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Celtics Notebook

Jason Terry-Courtney Lee blend is working

Jason Terry and Courtney Lee of the Boston Celtics after scoring against the Portland Trail Blazers Nov. 30, 2012 at the TD Garden in Boston.

Jared Wickerham/Getty Images

Jason Terry and Courtney Lee of the Boston Celtics after scoring against the Portland Trail Blazers Nov. 30, 2012 at the TD Garden in Boston.

The Jason Terry 3-point shots might have brought the TD Garden crowd to its feet, but there was something far more important to be gleaned from his performance against the Timberwolves Wednesday. And not just his performance, Courtney Lee’s too.

It was the combination that has finally been demonstrating its potential over the past week. With Rajon Rondo suspended for two games, Terry and Lee were compelled to coexist on the court, to figure out how to work together and play off each other.

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And that might have been the best thing to come out of the Rondo suspension. For Doc Rivers, at least, it was important to see, important for him to understand better how to use his bench.

“They’ve been together, but it’s almost like neither one of them really wanted to run the position,” Rivers said. “And when they were forced to, they realized there are sets we can run where they don’t have to be the point and be very effective. Now they’re doing it.

“And so I thought they did that [Wednesday], and it was simple for them.”

Lee showed more than what he had earlier in the season. But it’s in working with Terry, coming up with ways to impact games without their starting point guard on the court, that Lee has shown the most growth.

“We’ve built up some good chemistry, he and I,” Terry said. “It took a while, but we’ve gotten there now because both can handle the ball, we both can get us into our offense early, and we both like to fly out in transition. And you don’t lose much defensively, either.”

The pair worked particularly well together in Wednesday’s game when Rondo wasn’t on the court. They were able to navigate both the Timberwolves and themselves, as they continue learning the intricacies that will allow for better communication, better teamwork, better results.

And while Terry was more effective offensively — 17 points on 7-of-10 shooting, 3 of 5 from behind the arc — the importance of Lee’s defense and of not losing ground when Rondo was on the sideline was equally crucial.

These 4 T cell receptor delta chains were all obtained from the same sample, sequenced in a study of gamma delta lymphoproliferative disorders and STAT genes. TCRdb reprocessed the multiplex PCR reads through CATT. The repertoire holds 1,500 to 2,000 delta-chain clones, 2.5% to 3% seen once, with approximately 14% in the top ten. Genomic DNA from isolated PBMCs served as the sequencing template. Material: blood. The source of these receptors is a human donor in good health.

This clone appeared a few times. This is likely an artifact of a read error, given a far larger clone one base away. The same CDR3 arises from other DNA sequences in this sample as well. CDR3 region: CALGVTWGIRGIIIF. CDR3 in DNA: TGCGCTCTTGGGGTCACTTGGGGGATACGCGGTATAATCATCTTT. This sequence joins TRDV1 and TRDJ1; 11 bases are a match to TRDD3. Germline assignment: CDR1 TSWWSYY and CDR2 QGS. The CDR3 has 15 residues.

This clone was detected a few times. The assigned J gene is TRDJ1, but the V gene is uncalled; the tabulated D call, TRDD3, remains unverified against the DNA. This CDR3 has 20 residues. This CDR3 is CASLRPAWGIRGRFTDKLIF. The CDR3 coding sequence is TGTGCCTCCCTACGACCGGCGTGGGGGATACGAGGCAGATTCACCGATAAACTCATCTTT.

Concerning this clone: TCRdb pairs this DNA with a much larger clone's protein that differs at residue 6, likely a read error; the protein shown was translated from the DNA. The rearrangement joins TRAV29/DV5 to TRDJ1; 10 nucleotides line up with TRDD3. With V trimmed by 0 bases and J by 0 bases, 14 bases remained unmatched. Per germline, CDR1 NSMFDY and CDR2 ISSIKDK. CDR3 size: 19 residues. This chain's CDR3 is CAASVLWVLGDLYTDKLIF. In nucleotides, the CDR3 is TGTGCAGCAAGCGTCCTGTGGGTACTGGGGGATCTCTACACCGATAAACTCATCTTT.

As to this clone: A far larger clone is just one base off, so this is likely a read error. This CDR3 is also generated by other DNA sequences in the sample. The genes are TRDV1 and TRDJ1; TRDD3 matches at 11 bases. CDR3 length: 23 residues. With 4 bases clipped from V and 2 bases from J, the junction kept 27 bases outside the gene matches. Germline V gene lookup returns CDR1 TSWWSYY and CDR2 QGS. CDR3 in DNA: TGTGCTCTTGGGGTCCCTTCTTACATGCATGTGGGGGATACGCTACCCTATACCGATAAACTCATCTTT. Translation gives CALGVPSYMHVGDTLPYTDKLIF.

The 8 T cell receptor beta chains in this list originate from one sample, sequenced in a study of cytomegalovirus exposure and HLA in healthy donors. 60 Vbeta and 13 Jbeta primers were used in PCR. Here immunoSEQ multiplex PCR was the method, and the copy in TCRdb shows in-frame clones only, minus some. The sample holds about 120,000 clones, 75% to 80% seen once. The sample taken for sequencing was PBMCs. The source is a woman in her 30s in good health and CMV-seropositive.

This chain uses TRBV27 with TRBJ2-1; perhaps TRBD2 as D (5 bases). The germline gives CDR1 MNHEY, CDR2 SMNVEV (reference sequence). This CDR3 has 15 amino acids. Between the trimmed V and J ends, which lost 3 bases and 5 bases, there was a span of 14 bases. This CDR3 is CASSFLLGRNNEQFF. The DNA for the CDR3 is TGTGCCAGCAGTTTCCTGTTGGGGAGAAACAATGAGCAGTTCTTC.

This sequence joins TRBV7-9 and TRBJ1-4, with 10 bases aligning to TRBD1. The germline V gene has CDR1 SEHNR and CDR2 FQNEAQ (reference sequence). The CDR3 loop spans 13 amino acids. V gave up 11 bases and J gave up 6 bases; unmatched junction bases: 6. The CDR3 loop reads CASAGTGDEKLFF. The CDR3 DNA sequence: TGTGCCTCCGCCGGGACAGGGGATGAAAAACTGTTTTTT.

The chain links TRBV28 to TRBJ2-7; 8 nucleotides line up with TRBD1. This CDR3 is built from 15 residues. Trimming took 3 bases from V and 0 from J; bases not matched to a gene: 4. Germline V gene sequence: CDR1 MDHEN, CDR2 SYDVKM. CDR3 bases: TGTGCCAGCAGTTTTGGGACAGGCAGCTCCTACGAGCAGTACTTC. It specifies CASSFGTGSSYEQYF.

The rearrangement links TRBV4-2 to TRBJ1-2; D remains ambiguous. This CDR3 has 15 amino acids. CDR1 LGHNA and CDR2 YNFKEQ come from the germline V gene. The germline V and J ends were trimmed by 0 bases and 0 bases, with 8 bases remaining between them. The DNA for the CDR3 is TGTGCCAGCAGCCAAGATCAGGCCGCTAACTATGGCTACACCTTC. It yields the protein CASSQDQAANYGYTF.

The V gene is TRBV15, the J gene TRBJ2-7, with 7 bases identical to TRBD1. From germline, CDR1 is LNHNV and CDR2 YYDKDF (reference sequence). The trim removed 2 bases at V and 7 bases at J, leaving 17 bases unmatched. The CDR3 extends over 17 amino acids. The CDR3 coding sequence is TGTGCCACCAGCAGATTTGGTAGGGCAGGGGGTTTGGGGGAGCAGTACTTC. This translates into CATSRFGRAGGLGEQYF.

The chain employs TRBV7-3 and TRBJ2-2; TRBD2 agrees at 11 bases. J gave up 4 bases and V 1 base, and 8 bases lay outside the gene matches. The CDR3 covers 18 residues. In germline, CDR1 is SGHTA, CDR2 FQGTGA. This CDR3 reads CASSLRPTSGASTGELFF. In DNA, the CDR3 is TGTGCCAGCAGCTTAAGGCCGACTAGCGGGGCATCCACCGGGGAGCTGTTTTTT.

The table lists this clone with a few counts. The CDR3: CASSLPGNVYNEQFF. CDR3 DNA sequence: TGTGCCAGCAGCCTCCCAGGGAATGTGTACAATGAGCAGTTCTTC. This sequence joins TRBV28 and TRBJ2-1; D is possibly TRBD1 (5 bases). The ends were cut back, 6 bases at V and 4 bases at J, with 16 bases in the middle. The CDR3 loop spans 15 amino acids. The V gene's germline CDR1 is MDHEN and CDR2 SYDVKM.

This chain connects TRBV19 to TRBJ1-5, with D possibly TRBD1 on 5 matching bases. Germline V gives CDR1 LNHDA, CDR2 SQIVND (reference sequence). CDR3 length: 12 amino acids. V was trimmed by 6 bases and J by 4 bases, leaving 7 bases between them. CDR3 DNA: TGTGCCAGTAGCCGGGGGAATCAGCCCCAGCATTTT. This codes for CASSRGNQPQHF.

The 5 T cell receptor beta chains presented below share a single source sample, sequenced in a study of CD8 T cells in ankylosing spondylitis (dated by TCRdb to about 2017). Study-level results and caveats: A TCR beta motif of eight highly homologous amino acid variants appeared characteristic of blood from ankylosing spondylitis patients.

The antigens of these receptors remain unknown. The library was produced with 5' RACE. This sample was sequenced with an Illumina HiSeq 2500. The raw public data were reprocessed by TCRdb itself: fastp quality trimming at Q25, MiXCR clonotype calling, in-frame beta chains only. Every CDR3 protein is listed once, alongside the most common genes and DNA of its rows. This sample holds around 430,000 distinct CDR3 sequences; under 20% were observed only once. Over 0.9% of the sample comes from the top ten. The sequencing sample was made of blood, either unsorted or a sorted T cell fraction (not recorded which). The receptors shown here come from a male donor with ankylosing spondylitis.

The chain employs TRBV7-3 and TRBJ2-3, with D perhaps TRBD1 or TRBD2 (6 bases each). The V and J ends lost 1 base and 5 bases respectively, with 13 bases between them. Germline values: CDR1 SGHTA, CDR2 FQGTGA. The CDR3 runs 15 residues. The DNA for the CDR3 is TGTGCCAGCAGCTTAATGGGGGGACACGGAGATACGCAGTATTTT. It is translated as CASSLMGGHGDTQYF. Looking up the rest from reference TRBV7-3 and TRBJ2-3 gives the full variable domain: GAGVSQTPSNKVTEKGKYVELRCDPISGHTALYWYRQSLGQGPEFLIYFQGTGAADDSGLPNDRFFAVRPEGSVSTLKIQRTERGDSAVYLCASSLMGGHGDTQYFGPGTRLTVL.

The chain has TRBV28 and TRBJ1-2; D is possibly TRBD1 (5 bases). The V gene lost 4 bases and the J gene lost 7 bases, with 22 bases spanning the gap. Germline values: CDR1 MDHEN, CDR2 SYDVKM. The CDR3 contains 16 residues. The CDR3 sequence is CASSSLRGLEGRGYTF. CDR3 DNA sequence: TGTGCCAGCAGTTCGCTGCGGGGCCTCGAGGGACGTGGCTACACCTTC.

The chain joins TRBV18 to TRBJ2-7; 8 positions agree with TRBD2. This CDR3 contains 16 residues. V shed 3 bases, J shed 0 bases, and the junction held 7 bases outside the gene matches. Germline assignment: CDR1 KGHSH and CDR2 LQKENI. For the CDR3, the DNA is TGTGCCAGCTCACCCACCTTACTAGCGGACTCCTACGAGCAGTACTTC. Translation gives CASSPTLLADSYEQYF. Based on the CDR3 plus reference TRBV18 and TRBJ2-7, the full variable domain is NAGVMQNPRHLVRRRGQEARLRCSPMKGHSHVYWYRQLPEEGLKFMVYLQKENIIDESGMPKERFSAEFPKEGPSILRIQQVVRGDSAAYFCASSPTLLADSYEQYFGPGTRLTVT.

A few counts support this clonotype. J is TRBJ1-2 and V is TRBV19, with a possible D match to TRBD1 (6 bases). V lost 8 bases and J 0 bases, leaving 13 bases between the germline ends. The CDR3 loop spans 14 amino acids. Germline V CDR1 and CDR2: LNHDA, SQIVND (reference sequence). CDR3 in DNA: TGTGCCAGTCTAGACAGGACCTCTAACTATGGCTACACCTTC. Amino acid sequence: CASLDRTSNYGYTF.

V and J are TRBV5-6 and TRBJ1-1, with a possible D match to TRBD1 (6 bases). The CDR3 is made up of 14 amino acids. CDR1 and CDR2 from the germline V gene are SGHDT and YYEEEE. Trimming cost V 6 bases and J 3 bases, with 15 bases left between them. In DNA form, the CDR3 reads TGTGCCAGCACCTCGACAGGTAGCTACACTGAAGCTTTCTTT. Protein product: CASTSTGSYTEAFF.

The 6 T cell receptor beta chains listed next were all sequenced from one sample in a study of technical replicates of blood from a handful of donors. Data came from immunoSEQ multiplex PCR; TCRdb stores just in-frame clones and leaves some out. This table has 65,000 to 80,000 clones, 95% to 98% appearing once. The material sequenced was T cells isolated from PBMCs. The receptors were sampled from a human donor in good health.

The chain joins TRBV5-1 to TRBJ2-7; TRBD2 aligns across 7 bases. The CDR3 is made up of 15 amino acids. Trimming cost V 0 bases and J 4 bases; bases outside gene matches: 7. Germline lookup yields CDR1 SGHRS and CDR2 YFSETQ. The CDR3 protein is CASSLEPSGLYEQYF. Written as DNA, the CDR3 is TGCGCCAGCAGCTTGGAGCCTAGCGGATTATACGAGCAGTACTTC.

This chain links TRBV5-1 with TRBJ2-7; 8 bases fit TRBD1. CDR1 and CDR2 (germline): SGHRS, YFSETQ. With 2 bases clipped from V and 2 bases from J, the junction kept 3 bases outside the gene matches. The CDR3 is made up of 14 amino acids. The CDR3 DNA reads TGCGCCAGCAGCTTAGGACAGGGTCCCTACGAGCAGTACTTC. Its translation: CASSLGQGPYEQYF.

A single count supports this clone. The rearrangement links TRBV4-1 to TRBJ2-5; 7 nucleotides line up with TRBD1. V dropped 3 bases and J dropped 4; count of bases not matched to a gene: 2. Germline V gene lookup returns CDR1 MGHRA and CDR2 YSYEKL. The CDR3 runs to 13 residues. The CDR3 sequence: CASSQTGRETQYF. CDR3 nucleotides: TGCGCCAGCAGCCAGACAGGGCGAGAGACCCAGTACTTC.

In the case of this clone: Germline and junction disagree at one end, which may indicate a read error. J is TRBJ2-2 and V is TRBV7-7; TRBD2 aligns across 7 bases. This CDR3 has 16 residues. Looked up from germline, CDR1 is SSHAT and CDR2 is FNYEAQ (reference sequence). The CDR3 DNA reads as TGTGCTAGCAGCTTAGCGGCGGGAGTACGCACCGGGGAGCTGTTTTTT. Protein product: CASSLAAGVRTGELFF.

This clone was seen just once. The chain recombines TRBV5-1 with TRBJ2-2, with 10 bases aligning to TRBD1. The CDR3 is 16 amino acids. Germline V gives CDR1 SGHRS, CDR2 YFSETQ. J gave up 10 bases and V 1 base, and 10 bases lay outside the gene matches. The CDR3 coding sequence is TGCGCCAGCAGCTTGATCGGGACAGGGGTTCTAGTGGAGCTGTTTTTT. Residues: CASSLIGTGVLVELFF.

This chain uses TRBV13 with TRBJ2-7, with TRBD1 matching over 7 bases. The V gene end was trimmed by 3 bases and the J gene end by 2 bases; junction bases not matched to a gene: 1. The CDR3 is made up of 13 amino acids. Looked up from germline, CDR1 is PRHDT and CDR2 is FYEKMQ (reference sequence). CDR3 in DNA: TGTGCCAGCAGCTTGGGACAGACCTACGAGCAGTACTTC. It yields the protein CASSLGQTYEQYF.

“A multitude of ball handlers can be on the floor at any given time, and so that’s why our skill set plays right in for each other,” Terry said. “If I see him get the outlet, I’m gone; if he sees me, he’s gone. So there’s no hesitation, and it’s definitely a much, much smoother burden on each other.”

Sixers times two

With the win Wednesday night and back-to-back games against the 76ers coming up, the Celtics did not practice Thursday. They face the scheduling quirk of a home-and-home series Friday and Saturday.

“I’d like to just beat them once,” Rivers said. “I’d like to beat them both times, but they’re playing well against us, and we’re going to have to deal with that. They must have great confidence against us.”

Given that the Celtics appear to be turning things around, Rivers believes the 76ers will be a good test. And the back-to-back scenario makes things even more interesting.

“I think it makes games very competitive,” he said. “Even the first one, because the team knows you’re going to see them tomorrow, too. I’ve always liked those. It’s like a mini-playoff in the middle of the season.”

Sick day

Jared Sullinger was the latest of the Celtics to be felled by the illness that is going around. Rivers acknowledged that Sullinger was under the weather during Wednesday’s game, and he didn’t know if he would be available against Philadelphia. “He throws his body around,” Rivers said. “He’s got it. He may as well use it. I just like that he’s starting to play with his motor higher. His IQ is already high. So if you put that with a high motor, good things will happen.” Sullinger had 7 points, 5 of which came from the free throw line, and seven rebounds against the Timberwolves.

Amalie Benjamin can be reached at abenjamin @globe.com. Follow her on Twitter @amaliebenjamin.
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